JAPAN, without a winner at the Breeders’ Cup previously, made their presence felt when they had two at this year’s staging of the event at Del Mar. Given that Japanese runners have been prominent on their international travels, especially in Hong Kong, Dubai and in Australia, it was a little surprising that a Breeders’ Cup win had not been achieved before now.
Making that breakthrough success, no doubt to great rejoicing in Japan, was the five-year-old Deep Impact (Sunday Silence) mare Loves Only You. She has been one of those trailblazers for her native country, bringing the form that gained her success in the Japanese Oaks to Hong Kong earlier this year where she landed her second top-level win in the Queen Elizabeth II Stakes. She is likely to go back next month to Hong Kong.
Loves Only You now has earnings approaching $6.5 million, thanks to three Group/Grade 1 triumphs among seven career success. Her full-brother Real Steel (Deep Impact) won four times, his sole Group 1 win being gained in Dubai, but that was enough to boost his winnings to more than $7.5 million. He is now at stud at Shadai Stallion Station and his first crop are yearlings.
Real Steel and Loves Only You are among seven winners, all but one by Deep Impact, from the unraced Loves Only Me (Storm Cat), a half-sister to the European champion juvenile filly Rumplestiltskin (Danehill), herself dam of the Group 1 Yorkshire Oaks winner Tapestry (Galileo). The third dam of last weekend’s Breeders’ Cup Filly and Turf is none other than the brilliant Miesque (Nureyev).
If Loves Only You’s success was no surprise, the same cannot be said of Marche Lorraine’s victory in the Grade 1 Breeders’ Cup Distaff. This was her ninth career win, but she had only won at listed level in Japan and managed a single placing in a Group 3 race. Now she is the third Group/Grade 1 winner for her Shadai Stallion Station sire Orfevre.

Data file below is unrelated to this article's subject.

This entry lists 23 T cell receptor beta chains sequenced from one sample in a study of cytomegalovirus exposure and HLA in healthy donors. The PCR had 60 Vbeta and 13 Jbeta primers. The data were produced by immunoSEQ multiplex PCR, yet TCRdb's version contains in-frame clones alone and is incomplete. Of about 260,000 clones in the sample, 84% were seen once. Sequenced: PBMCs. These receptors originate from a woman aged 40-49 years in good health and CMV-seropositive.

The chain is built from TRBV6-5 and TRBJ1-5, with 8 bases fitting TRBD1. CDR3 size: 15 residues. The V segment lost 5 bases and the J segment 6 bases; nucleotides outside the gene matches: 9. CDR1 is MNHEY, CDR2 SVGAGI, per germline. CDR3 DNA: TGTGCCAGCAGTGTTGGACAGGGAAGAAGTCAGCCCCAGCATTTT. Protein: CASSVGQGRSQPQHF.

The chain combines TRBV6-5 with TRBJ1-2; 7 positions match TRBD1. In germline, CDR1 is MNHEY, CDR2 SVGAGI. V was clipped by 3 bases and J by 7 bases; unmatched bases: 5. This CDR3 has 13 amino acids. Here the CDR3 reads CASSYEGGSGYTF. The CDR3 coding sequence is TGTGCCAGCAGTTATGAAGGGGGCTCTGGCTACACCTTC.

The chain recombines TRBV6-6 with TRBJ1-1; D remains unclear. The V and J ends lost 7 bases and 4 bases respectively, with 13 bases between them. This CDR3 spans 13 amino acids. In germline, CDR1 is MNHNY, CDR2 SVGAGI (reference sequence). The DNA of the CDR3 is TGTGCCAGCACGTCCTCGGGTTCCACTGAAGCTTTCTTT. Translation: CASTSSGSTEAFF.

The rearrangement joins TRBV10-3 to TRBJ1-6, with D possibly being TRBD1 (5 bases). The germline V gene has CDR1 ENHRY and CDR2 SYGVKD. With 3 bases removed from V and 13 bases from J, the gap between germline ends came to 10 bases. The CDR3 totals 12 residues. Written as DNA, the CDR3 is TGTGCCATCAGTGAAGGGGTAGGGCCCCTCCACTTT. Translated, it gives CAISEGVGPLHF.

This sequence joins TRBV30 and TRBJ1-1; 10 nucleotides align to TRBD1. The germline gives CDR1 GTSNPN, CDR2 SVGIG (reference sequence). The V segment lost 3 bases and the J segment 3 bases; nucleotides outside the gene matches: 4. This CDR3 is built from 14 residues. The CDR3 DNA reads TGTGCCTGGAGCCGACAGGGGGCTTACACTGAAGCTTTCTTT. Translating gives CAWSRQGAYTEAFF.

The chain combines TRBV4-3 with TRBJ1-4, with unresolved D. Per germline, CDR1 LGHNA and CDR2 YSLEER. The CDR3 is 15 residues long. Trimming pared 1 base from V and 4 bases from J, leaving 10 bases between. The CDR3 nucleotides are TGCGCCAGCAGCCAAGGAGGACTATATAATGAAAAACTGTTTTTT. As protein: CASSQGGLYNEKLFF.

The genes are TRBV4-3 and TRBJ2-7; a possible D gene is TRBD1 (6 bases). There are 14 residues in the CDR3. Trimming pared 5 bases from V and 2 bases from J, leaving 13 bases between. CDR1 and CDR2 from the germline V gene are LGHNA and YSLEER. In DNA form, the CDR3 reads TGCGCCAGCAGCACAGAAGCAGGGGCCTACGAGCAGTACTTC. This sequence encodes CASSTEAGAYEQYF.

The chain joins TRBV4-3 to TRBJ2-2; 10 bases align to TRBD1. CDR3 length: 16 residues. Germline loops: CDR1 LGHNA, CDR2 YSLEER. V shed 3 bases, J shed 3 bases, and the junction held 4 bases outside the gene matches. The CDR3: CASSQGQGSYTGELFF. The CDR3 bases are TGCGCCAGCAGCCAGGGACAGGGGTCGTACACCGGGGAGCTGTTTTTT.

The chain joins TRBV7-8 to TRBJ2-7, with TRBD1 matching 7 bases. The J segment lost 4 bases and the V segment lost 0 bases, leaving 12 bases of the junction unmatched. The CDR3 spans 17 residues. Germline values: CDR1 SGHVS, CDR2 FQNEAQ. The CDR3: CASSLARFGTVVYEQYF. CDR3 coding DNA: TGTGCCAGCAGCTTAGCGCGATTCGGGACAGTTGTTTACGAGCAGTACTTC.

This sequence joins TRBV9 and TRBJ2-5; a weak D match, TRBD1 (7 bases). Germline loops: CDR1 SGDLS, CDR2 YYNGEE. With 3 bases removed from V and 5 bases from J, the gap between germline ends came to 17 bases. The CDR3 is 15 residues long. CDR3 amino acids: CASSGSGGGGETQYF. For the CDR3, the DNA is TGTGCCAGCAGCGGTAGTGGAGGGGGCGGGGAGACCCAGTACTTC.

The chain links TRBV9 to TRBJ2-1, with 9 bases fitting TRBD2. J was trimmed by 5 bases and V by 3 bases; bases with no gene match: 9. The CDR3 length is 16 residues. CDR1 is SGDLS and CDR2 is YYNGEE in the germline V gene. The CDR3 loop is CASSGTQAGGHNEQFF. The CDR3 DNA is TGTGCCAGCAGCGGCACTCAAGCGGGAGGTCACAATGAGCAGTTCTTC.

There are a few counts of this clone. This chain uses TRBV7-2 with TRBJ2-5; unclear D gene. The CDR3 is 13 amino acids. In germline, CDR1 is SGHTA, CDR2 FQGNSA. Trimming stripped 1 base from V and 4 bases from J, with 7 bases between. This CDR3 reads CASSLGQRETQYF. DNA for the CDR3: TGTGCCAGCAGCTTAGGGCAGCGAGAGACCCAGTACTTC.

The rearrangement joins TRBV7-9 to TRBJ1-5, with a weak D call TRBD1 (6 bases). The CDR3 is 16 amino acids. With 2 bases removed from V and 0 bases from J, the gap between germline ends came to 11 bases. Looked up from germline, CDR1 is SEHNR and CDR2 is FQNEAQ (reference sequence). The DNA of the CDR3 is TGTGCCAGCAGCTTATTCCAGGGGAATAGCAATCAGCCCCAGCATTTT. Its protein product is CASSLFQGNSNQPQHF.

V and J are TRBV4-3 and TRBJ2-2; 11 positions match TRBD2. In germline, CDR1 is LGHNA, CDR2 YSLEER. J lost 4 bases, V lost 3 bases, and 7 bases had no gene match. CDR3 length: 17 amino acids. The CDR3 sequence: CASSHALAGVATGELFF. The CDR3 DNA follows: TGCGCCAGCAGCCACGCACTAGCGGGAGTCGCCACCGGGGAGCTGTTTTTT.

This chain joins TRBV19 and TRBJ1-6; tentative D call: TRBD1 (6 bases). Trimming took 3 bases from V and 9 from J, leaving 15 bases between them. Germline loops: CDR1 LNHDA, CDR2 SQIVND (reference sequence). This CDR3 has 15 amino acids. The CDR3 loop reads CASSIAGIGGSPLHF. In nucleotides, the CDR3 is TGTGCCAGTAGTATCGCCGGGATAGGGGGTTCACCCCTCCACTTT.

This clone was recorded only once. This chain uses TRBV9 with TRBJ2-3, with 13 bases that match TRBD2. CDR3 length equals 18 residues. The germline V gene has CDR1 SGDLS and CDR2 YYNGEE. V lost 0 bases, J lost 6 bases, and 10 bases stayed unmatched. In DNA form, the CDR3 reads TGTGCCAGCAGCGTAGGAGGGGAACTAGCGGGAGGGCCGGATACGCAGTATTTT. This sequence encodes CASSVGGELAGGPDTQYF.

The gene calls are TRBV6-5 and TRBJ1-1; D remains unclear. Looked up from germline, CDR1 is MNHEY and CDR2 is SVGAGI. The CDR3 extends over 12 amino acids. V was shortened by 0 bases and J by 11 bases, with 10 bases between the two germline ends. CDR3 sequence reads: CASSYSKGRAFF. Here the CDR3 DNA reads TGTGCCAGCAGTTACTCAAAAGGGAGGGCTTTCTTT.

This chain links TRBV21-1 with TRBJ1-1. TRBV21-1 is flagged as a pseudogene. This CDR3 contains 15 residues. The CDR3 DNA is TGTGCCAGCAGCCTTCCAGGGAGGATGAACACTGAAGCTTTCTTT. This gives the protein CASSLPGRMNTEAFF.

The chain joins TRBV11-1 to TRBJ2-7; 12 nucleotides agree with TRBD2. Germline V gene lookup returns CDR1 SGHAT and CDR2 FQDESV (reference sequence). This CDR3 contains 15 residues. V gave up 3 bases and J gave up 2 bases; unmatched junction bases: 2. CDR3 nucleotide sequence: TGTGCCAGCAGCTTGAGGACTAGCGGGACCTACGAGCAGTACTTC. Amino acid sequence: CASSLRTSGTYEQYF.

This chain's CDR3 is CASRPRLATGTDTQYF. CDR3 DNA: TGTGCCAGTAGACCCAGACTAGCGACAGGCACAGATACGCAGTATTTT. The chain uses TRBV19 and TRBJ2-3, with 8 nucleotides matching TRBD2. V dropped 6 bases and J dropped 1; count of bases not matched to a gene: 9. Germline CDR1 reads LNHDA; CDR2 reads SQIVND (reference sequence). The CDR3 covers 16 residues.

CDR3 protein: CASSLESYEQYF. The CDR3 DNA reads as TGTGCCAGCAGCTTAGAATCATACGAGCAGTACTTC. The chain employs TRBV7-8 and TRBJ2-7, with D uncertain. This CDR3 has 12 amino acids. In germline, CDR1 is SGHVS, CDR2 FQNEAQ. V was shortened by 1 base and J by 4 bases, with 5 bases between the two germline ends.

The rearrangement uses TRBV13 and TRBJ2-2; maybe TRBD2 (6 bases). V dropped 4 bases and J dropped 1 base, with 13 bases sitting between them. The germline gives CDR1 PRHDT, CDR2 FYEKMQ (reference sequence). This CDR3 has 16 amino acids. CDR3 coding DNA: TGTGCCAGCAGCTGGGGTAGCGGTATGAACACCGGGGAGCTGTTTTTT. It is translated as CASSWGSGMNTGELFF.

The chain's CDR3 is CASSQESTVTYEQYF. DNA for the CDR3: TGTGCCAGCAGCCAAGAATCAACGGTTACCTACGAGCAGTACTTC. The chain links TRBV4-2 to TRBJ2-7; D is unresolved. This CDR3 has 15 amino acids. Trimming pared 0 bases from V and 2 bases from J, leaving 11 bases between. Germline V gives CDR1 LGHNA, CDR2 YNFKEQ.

Horse of the Year and winner of the Triple Crown in Japan 10 years ago, Orfevre is represented this year by his fifth crop. His first crop included the champion filly Lucky Lilac and the Group 1 Japanese 2000 Guineas winner Epoca D’Oro. Marche Lorraine is from his second crop. To date the stallion has a respectable 14 stakes winners, though more would have been expected of him.
Orfevre will be remembered for his forays to Europe and, having won the Group 2 Prix Foy at the ages of four and five, he then had to settle for the runner-up spot in the Group 1 Prix de l’Arc de Triomphe in the same years. He went to stud having won 12 of his 21 starts and with winnings in excess of €14 million.
Marche Lorraine’s grandam Kyoei March (Dancing Brave) was the first significant runner in the family for a couple of generations. Her eight victories included the Japanese 1000 Guineas, but that was when it didn’t have international group status, back in 1997. She bred just three winners, Triumph March (Special Week), a listed winner and classic-placed being the best.
Another of Kyoei March’s winners was Vite Marcher (French Deputy), and she has outstripped her own dam’s performance at stud, breeding seven winners with her first seven foals, Marche Lorraine leading the way. Two more of her offspring have been group-placed.